IT IS THAT TIME of year again, maybe a little earlier than usual because of the changing meteorological conditions, which are of great concern these days. Located in the southwest part of Richmond Park is one of London’s floral miracles: The Isabella Plantation (see: https://adam-yamey-writes.com/2021/05/21/a-floral-fireworks-display/, for a shorth history). It is at its colourful best at the end of April and in early May. During this period, the camellia, azalea, and rhododendron bushes explode into flower alongside many other flowering plants.
During our visit in the last week of April 2022, we were fortunate to have arrived at the right time to see vast carpets of bluebells in full bloom. Fantastic as this is to see, they pale into relative insignificance in comparison with the flowering bushes, which have been skilfully planted so as to provide the viewer with three-dimensional multi-coloured natural works of art. On our recent walk around the Plantation, the morning sun was shining brightly, enhancing the vividness of the flowers’ colours. Filtering through the trees, the sunlight created splashes of light on the flowers, producing an interestingly dappled effect. One visitor, with whom we spoke said that the best time of day to see the flowers is in the afternoon. She might be right, but I would strongly recommend seeing them at about 1030 am, which is when we were there.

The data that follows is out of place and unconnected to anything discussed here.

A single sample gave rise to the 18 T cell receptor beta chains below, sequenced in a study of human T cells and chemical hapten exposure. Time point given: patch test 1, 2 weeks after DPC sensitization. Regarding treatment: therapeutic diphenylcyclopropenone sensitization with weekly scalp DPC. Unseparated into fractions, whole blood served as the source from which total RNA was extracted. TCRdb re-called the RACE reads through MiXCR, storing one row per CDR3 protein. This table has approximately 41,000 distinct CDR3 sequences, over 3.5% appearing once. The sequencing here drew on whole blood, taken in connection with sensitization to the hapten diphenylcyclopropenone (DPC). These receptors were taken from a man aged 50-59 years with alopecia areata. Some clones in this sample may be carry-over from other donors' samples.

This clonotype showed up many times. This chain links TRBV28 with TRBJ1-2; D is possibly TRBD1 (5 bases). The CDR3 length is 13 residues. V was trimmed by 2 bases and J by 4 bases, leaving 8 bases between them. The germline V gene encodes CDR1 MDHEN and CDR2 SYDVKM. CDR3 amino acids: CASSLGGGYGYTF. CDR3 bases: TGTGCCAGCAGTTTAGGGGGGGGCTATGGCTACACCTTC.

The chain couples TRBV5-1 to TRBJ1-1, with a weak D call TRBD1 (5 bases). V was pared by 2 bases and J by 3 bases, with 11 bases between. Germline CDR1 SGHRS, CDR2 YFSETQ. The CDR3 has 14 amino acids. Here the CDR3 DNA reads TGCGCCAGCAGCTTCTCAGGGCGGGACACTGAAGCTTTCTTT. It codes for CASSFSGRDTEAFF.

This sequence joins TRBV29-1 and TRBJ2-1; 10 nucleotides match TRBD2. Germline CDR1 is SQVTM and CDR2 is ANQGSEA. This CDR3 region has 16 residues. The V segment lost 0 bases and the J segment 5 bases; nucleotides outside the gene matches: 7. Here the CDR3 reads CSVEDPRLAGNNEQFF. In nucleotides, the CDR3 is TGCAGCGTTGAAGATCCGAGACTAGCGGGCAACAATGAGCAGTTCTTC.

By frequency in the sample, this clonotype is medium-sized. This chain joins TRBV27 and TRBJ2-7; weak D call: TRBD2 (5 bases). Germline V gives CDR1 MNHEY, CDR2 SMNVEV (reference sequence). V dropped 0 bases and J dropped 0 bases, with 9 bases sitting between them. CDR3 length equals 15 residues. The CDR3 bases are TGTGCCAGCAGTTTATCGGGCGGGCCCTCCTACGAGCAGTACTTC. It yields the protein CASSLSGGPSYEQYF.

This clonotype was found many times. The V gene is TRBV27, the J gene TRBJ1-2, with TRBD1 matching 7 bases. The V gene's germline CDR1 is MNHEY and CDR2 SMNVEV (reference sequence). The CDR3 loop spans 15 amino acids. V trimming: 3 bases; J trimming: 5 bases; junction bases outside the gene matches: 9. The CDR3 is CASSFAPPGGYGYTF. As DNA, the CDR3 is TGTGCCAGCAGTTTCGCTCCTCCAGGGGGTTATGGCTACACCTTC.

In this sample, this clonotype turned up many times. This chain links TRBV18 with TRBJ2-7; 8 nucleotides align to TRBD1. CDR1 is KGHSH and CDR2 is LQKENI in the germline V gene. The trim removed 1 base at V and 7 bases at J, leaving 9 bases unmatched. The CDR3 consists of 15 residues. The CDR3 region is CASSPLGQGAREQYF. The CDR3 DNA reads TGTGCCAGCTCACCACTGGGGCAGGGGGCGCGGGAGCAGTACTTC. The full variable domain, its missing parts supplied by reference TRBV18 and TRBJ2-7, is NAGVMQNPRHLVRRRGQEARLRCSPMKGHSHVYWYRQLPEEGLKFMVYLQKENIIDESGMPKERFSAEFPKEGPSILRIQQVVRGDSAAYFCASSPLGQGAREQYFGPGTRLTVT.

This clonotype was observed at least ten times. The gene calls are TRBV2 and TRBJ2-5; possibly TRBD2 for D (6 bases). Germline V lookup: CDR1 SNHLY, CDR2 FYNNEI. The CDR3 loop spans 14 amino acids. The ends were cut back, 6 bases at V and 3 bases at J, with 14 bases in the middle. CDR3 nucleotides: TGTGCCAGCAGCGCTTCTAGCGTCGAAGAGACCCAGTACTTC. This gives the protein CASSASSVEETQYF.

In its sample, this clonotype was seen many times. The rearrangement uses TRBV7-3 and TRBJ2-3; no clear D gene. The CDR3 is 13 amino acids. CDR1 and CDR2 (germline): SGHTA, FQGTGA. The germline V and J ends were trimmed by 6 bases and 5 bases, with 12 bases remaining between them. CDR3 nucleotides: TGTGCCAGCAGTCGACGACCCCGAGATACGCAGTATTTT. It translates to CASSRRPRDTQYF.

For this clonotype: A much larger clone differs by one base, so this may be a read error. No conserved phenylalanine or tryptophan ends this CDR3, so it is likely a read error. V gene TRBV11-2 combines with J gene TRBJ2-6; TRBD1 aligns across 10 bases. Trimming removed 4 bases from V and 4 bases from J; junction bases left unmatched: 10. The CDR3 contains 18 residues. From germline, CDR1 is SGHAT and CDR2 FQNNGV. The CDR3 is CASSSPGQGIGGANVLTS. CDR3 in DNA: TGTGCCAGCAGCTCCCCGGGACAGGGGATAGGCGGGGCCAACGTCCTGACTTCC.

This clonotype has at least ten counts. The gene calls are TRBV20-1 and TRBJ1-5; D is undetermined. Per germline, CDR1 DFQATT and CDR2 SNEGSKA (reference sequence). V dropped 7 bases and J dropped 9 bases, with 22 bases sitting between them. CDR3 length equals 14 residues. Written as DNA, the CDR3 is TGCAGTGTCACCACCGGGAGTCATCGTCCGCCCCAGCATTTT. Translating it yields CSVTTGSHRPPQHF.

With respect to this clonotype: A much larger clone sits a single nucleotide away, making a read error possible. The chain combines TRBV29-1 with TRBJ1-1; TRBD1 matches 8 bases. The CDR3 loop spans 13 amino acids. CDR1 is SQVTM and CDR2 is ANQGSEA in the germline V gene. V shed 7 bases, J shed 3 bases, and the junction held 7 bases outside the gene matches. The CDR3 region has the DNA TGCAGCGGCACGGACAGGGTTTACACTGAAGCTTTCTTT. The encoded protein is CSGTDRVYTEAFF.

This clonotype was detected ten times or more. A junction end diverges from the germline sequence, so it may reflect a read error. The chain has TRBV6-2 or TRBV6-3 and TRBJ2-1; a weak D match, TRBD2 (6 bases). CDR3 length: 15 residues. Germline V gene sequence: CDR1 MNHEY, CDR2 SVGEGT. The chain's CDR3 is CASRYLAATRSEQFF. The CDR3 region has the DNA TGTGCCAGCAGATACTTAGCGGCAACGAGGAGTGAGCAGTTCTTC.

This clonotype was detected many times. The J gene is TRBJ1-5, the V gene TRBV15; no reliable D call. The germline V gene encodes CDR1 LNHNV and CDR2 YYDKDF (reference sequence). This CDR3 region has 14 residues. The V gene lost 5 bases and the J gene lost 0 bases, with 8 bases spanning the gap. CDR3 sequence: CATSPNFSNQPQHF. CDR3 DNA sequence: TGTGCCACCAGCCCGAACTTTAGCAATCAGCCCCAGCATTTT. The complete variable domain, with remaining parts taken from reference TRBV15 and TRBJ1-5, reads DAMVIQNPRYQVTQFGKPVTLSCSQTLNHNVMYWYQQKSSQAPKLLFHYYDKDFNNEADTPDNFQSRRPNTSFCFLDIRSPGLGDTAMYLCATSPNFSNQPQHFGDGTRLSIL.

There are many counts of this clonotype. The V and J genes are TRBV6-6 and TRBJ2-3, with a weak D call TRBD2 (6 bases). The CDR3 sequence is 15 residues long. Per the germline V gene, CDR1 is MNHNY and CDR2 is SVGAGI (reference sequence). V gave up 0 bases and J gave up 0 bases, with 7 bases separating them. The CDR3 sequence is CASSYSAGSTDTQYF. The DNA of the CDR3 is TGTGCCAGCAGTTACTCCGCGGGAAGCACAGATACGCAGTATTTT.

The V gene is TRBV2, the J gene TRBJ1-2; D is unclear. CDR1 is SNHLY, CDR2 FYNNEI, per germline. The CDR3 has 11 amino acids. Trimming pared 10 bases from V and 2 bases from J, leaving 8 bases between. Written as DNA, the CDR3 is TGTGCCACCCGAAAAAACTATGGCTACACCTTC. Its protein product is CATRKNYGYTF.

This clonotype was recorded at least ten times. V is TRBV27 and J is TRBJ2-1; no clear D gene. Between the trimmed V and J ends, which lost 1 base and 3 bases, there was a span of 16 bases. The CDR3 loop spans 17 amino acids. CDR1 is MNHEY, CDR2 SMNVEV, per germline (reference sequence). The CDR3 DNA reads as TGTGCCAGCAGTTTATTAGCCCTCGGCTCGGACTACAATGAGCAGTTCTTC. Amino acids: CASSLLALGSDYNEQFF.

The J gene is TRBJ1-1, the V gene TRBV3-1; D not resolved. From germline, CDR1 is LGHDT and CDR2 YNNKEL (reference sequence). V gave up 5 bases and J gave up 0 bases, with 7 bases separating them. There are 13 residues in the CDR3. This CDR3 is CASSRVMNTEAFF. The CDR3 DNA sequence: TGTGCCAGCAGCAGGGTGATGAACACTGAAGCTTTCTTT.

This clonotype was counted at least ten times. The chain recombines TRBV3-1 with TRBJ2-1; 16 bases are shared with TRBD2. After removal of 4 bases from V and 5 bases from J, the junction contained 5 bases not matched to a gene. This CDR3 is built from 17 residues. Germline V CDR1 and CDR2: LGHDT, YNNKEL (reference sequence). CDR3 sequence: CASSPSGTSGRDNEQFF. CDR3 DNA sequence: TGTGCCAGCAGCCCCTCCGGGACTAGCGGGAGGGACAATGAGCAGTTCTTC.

There are three ponds in the Plantation. The largest is Peg’s Pond, in which we were fortunate to see a duck with her flock of tiny ducklings swimming around her. Next largest and at a higher altitude is Thomsons Pond, which is surrounded by a few flowering bushes. The most magnificent pond is the smallest of the three. It is the Still Pond. It is almost completely surrounded by azalea and rhododendron bushes. When they are in flower, their incredibly exuberant blooms are reflected in the mirror-like water of the Still Pond. This amazing effect must be seen to be believed (if you are unable to visit at the right time of the year, look at my video: https://youtu.be/WLipU0kdoLM).
We parked in the (currently free) Broomfield car park, which is a short, pleasant walk away from the Plantation. On our way, we were lucky enough to spot several stags and deer resting in the shade of a tree not far from the footpath. Seeing these and the resplendent display of colour in the Plantation provided a pleasant distraction from the many disturbing things that are happening places all over this planet.